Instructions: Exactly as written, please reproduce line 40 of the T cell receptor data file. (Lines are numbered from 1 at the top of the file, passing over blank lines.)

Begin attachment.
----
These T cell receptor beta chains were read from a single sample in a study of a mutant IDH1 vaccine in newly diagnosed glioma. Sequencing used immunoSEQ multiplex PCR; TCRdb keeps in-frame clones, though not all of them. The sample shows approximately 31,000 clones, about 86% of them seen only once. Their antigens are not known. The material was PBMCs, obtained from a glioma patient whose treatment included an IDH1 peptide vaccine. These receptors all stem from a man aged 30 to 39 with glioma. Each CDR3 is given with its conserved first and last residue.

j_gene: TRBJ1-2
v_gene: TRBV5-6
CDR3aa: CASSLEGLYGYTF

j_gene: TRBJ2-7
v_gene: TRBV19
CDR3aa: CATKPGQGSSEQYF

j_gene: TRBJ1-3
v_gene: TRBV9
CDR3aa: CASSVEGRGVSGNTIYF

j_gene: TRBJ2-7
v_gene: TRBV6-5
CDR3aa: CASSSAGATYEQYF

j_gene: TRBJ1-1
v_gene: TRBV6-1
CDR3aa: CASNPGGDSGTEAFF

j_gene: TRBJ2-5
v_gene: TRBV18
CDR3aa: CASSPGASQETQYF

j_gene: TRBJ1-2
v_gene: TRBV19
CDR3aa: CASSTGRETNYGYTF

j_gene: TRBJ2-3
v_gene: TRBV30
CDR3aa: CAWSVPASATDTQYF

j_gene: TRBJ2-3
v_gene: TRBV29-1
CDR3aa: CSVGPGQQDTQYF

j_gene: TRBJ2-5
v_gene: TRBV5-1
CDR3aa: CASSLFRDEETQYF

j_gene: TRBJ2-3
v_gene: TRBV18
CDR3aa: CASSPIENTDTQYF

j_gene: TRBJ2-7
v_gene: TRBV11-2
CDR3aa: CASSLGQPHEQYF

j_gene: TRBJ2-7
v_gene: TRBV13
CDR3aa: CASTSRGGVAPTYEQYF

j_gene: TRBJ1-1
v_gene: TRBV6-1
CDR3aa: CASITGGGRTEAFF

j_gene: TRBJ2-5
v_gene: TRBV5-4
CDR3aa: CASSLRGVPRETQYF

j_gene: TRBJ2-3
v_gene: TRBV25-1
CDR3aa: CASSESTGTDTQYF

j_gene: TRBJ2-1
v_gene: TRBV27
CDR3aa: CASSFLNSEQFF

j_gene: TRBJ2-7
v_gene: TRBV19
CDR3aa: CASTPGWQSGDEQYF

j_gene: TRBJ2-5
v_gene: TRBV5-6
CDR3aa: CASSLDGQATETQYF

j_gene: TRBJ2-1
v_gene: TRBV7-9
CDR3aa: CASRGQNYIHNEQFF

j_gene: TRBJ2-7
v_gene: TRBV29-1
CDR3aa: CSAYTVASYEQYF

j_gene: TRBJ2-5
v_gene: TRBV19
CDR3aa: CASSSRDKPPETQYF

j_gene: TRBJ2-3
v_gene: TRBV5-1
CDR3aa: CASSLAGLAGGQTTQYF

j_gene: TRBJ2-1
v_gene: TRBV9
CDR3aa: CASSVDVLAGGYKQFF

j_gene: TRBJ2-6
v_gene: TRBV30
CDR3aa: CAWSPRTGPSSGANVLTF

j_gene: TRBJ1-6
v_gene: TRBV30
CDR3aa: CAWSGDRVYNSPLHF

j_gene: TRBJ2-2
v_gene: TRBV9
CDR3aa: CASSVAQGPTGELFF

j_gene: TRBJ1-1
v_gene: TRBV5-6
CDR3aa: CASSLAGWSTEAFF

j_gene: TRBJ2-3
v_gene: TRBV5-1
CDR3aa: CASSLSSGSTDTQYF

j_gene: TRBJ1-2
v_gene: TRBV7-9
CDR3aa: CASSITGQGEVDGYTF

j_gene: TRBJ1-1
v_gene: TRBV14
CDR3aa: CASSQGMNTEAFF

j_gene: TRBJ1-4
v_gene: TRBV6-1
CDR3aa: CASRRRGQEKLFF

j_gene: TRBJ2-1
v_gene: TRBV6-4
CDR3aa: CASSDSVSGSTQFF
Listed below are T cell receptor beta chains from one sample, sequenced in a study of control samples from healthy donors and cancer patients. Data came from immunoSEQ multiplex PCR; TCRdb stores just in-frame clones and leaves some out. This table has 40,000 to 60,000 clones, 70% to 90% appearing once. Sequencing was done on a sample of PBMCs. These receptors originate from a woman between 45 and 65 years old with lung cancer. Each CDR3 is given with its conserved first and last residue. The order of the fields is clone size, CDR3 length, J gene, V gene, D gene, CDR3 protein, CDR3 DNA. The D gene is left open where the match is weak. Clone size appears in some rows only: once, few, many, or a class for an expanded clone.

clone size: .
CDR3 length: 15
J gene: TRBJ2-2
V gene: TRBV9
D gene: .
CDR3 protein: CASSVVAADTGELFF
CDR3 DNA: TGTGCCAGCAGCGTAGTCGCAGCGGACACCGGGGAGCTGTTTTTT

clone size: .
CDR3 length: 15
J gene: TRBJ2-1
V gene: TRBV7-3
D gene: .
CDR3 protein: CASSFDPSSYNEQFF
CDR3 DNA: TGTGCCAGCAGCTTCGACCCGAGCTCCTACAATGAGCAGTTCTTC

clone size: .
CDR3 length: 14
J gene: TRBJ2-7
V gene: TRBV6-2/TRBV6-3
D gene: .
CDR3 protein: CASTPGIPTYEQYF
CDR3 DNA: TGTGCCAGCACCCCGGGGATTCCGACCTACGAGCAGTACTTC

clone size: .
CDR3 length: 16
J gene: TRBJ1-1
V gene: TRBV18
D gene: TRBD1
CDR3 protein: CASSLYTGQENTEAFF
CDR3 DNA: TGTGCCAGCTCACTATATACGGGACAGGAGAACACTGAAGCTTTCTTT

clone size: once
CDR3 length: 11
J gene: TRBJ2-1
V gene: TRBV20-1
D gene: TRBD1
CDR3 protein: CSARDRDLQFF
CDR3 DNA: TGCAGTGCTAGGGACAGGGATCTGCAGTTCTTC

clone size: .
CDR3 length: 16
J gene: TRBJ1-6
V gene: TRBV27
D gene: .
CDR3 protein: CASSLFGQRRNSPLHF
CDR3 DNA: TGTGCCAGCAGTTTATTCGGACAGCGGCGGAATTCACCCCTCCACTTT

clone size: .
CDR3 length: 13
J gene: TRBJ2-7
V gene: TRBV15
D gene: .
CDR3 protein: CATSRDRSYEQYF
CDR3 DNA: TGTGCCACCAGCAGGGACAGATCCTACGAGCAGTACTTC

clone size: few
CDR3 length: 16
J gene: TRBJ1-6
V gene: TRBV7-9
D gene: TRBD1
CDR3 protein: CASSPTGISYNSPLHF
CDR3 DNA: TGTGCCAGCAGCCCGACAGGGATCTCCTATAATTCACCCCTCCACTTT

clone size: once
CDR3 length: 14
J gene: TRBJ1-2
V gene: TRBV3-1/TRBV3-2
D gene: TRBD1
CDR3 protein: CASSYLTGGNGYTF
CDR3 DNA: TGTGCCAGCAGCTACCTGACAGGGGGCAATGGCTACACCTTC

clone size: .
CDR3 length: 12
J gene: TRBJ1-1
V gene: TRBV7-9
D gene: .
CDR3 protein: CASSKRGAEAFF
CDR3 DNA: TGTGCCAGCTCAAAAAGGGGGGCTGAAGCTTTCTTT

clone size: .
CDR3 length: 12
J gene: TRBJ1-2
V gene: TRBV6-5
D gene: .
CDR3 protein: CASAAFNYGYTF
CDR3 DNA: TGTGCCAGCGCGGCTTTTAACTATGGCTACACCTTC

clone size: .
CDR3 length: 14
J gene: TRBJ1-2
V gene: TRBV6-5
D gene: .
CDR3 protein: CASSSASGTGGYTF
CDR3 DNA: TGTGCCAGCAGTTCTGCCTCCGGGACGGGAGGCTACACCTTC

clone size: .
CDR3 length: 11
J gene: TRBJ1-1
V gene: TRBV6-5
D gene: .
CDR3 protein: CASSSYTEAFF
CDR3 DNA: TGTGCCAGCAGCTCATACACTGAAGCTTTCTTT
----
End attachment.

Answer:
CDR3aa: CASTSRGGVAPTYEQYF